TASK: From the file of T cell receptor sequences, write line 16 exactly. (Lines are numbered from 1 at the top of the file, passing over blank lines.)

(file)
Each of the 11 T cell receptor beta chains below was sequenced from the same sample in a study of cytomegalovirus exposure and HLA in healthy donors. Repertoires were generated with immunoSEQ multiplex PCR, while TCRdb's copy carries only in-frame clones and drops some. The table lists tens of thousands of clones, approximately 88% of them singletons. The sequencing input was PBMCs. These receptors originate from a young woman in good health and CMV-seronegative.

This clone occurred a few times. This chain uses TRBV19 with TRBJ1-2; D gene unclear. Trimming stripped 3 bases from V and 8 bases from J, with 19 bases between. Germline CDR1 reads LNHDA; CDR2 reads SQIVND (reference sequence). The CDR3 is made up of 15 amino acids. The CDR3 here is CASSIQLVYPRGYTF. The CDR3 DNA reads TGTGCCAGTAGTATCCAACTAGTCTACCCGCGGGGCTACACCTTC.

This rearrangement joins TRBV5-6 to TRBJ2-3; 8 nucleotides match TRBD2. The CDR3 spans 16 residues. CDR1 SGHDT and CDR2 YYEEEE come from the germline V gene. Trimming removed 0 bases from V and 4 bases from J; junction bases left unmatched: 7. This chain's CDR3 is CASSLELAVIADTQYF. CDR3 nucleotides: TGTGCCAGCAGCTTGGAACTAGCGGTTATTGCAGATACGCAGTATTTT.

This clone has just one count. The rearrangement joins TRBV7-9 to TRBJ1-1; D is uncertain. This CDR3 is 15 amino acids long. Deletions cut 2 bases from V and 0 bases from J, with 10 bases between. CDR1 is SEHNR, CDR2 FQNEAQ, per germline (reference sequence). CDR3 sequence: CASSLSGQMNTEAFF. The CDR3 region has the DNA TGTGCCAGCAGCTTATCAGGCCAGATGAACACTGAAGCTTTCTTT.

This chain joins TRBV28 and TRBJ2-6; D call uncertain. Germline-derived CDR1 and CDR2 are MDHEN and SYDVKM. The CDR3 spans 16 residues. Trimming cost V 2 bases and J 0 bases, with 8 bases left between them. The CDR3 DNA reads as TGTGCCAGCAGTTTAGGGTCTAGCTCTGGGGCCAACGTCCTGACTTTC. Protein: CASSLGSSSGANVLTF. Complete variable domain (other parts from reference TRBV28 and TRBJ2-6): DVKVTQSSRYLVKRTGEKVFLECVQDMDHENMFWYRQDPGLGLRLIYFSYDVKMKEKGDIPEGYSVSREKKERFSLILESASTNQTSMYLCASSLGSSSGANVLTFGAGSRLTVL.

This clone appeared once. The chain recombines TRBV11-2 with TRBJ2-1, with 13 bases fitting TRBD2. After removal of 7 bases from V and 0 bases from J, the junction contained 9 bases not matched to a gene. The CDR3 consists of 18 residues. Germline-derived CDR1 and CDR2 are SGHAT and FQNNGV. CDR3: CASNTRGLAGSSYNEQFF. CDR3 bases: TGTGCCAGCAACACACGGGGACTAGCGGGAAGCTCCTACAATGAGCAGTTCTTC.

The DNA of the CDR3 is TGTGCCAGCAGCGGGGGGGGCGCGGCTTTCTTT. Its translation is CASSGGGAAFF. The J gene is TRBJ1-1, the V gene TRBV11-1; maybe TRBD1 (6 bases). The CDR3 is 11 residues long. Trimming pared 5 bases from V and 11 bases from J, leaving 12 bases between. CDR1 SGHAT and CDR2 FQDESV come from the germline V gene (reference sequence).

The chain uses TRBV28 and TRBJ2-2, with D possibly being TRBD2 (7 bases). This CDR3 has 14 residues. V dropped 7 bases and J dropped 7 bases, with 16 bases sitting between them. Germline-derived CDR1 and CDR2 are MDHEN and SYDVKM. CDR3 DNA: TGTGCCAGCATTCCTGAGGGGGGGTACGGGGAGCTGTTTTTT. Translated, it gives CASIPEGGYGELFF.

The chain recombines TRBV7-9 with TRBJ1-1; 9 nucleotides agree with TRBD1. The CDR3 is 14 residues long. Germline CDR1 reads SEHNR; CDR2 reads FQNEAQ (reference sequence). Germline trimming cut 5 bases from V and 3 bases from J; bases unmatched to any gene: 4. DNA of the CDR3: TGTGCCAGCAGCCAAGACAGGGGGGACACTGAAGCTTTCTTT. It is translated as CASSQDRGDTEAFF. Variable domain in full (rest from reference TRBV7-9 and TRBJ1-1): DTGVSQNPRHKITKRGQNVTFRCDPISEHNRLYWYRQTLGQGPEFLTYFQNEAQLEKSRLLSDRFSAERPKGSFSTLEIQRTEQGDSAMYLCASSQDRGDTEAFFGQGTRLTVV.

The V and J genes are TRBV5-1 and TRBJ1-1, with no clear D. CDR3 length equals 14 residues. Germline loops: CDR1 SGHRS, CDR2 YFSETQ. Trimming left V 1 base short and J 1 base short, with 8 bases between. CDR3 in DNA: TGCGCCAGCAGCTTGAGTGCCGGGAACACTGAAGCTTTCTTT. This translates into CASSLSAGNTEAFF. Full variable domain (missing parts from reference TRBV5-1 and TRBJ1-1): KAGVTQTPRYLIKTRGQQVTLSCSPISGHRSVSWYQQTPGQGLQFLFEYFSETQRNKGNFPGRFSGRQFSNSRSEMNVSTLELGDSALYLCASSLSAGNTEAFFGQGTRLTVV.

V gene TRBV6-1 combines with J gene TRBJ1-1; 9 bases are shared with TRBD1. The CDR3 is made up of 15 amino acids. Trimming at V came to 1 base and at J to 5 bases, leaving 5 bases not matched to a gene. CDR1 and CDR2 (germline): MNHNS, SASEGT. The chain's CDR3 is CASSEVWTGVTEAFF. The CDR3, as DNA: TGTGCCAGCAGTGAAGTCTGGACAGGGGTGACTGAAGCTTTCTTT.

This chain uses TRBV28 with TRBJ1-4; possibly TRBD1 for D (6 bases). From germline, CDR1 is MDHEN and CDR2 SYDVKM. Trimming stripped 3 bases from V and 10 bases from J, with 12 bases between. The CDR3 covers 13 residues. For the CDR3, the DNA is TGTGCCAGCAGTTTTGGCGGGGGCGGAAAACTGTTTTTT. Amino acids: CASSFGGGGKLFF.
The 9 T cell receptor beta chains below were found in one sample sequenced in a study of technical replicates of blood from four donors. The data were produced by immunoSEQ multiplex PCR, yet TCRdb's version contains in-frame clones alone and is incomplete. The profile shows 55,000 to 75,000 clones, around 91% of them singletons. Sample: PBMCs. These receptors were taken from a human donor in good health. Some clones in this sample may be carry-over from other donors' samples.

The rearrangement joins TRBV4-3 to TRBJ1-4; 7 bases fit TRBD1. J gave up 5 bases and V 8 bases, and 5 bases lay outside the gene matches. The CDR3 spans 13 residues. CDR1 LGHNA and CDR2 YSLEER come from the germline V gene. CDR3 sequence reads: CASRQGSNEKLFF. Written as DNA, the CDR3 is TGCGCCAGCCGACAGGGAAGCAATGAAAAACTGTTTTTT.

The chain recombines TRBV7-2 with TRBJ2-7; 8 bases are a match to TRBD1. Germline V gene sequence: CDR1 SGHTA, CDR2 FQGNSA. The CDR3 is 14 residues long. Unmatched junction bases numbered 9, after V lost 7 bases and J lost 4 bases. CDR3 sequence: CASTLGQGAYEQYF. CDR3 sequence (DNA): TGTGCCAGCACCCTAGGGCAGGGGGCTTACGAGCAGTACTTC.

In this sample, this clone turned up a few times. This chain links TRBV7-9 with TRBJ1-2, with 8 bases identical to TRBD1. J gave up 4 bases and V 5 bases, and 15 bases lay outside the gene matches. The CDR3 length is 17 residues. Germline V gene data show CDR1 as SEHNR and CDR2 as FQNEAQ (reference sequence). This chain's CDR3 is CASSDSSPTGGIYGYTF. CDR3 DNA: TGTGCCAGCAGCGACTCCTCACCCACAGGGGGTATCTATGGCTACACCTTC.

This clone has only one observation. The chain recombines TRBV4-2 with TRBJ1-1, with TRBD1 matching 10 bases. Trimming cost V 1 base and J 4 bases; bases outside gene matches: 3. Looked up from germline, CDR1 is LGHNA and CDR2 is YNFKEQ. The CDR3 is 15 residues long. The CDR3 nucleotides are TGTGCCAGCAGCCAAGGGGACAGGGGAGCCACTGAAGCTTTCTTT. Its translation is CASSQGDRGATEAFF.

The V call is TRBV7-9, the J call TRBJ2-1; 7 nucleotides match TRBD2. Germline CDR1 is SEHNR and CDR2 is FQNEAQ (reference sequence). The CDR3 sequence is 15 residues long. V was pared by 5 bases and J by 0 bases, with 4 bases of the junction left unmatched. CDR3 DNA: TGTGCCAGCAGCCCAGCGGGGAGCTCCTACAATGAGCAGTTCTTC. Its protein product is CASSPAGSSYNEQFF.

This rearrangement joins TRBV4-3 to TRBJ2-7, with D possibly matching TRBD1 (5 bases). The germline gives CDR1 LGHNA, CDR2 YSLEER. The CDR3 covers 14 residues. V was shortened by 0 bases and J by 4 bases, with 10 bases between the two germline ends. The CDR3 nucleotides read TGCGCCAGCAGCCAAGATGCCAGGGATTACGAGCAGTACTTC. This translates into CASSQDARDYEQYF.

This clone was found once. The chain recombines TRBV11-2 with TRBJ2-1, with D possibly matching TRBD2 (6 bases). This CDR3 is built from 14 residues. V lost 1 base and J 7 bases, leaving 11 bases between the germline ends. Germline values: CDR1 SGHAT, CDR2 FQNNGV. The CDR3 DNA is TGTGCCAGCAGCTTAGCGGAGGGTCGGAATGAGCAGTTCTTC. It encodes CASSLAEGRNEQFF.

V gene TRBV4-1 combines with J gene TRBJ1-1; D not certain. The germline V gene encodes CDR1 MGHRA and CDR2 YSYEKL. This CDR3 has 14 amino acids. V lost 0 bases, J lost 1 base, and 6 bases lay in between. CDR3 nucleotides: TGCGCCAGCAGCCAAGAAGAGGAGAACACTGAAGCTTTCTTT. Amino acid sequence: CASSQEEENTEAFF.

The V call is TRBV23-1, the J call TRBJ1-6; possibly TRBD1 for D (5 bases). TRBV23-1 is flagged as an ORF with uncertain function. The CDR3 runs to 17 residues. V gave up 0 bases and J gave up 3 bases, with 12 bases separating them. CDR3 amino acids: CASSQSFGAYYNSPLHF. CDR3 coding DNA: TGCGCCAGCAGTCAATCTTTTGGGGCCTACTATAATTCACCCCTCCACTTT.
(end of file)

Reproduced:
In this sample, this clone turned up a few times. This chain links TRBV7-9 with TRBJ1-2, with 8 bases identical to TRBD1. J gave up 4 bases and V 5 bases, and 15 bases lay outside the gene matches. The CDR3 length is 17 residues. Germline V gene data show CDR1 as SEHNR and CDR2 as FQNEAQ (reference sequence). This chain's CDR3 is CASSDSSPTGGIYGYTF. CDR3 DNA: TGTGCCAGCAGCGACTCCTCACCCACAGGGGGTATCTATGGCTACACCTTC.